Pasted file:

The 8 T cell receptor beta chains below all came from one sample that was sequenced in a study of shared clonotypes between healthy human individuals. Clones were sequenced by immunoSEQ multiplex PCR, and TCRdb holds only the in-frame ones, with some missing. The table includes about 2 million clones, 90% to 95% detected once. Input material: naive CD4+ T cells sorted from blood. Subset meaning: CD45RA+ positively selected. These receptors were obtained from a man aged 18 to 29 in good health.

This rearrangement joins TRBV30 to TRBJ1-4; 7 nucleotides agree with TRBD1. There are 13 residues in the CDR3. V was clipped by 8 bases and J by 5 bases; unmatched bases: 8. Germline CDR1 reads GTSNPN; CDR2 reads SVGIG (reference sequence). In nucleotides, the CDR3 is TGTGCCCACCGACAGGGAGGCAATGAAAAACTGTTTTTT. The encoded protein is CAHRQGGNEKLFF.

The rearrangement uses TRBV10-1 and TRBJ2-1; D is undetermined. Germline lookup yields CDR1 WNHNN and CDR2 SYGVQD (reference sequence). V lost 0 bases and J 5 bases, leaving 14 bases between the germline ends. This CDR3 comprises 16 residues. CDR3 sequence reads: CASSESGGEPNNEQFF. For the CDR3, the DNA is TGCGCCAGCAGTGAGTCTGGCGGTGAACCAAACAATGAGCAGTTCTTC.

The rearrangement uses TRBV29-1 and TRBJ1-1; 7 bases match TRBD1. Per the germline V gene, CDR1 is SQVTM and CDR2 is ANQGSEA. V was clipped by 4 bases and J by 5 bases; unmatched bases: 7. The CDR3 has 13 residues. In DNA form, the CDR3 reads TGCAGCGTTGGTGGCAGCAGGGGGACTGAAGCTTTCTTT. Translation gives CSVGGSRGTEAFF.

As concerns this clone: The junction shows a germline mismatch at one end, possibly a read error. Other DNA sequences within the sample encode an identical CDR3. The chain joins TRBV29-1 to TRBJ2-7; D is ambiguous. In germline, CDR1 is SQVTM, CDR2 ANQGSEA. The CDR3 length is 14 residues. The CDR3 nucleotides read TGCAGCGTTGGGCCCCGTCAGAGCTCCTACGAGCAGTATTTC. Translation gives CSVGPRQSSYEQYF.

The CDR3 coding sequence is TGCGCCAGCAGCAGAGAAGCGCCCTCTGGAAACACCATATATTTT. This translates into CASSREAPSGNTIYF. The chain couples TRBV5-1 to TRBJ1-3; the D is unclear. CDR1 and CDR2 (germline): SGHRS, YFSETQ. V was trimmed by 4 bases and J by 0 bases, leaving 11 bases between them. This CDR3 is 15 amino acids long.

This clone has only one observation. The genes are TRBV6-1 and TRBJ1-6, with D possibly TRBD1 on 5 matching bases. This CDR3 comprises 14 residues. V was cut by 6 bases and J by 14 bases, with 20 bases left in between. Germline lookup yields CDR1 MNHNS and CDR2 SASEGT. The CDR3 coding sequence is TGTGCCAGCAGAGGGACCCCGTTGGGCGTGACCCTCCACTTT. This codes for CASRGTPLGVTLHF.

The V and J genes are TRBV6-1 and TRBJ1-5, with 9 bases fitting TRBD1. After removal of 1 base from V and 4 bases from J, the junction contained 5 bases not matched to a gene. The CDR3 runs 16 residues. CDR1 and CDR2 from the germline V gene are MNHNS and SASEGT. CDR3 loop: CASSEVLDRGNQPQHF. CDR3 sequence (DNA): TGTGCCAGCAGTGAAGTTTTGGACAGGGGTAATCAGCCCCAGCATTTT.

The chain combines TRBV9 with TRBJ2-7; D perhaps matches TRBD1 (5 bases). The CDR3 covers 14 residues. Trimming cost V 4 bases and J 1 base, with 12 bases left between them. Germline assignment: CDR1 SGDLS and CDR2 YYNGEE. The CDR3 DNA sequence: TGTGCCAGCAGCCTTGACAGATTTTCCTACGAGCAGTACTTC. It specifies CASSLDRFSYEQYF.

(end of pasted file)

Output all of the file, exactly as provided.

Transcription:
The 8 T cell receptor beta chains below all came from one sample that was sequenced in a study of shared clonotypes between healthy human individuals. Clones were sequenced by immunoSEQ multiplex PCR, and TCRdb holds only the in-frame ones, with some missing. The table includes about 2 million clones, 90% to 95% detected once. Input material: naive CD4+ T cells sorted from blood. Subset meaning: CD45RA+ positively selected. These receptors were obtained from a man aged 18 to 29 in good health.

This rearrangement joins TRBV30 to TRBJ1-4; 7 nucleotides agree with TRBD1. There are 13 residues in the CDR3. V was clipped by 8 bases and J by 5 bases; unmatched bases: 8. Germline CDR1 reads GTSNPN; CDR2 reads SVGIG (reference sequence). In nucleotides, the CDR3 is TGTGCCCACCGACAGGGAGGCAATGAAAAACTGTTTTTT. The encoded protein is CAHRQGGNEKLFF.

The rearrangement uses TRBV10-1 and TRBJ2-1; D is undetermined. Germline lookup yields CDR1 WNHNN and CDR2 SYGVQD (reference sequence). V lost 0 bases and J 5 bases, leaving 14 bases between the germline ends. This CDR3 comprises 16 residues. CDR3 sequence reads: CASSESGGEPNNEQFF. For the CDR3, the DNA is TGCGCCAGCAGTGAGTCTGGCGGTGAACCAAACAATGAGCAGTTCTTC.

The rearrangement uses TRBV29-1 and TRBJ1-1; 7 bases match TRBD1. Per the germline V gene, CDR1 is SQVTM and CDR2 is ANQGSEA. V was clipped by 4 bases and J by 5 bases; unmatched bases: 7. The CDR3 has 13 residues. In DNA form, the CDR3 reads TGCAGCGTTGGTGGCAGCAGGGGGACTGAAGCTTTCTTT. Translation gives CSVGGSRGTEAFF.

As concerns this clone: The junction shows a germline mismatch at one end, possibly a read error. Other DNA sequences within the sample encode an identical CDR3. The chain joins TRBV29-1 to TRBJ2-7; D is ambiguous. In germline, CDR1 is SQVTM, CDR2 ANQGSEA. The CDR3 length is 14 residues. The CDR3 nucleotides read TGCAGCGTTGGGCCCCGTCAGAGCTCCTACGAGCAGTATTTC. Translation gives CSVGPRQSSYEQYF.

The CDR3 coding sequence is TGCGCCAGCAGCAGAGAAGCGCCCTCTGGAAACACCATATATTTT. This translates into CASSREAPSGNTIYF. The chain couples TRBV5-1 to TRBJ1-3; the D is unclear. CDR1 and CDR2 (germline): SGHRS, YFSETQ. V was trimmed by 4 bases and J by 0 bases, leaving 11 bases between them. This CDR3 is 15 amino acids long.

This clone has only one observation. The genes are TRBV6-1 and TRBJ1-6, with D possibly TRBD1 on 5 matching bases. This CDR3 comprises 14 residues. V was cut by 6 bases and J by 14 bases, with 20 bases left in between. Germline lookup yields CDR1 MNHNS and CDR2 SASEGT. The CDR3 coding sequence is TGTGCCAGCAGAGGGACCCCGTTGGGCGTGACCCTCCACTTT. This codes for CASRGTPLGVTLHF.

The V and J genes are TRBV6-1 and TRBJ1-5, with 9 bases fitting TRBD1. After removal of 1 base from V and 4 bases from J, the junction contained 5 bases not matched to a gene. The CDR3 runs 16 residues. CDR1 and CDR2 from the germline V gene are MNHNS and SASEGT. CDR3 loop: CASSEVLDRGNQPQHF. CDR3 sequence (DNA): TGTGCCAGCAGTGAAGTTTTGGACAGGGGTAATCAGCCCCAGCATTTT.

The chain combines TRBV9 with TRBJ2-7; D perhaps matches TRBD1 (5 bases). The CDR3 covers 14 residues. Trimming cost V 4 bases and J 1 base, with 12 bases left between them. Germline assignment: CDR1 SGDLS and CDR2 YYNGEE. The CDR3 DNA sequence: TGTGCCAGCAGCCTTGACAGATTTTCCTACGAGCAGTACTTC. It specifies CASSLDRFSYEQYF.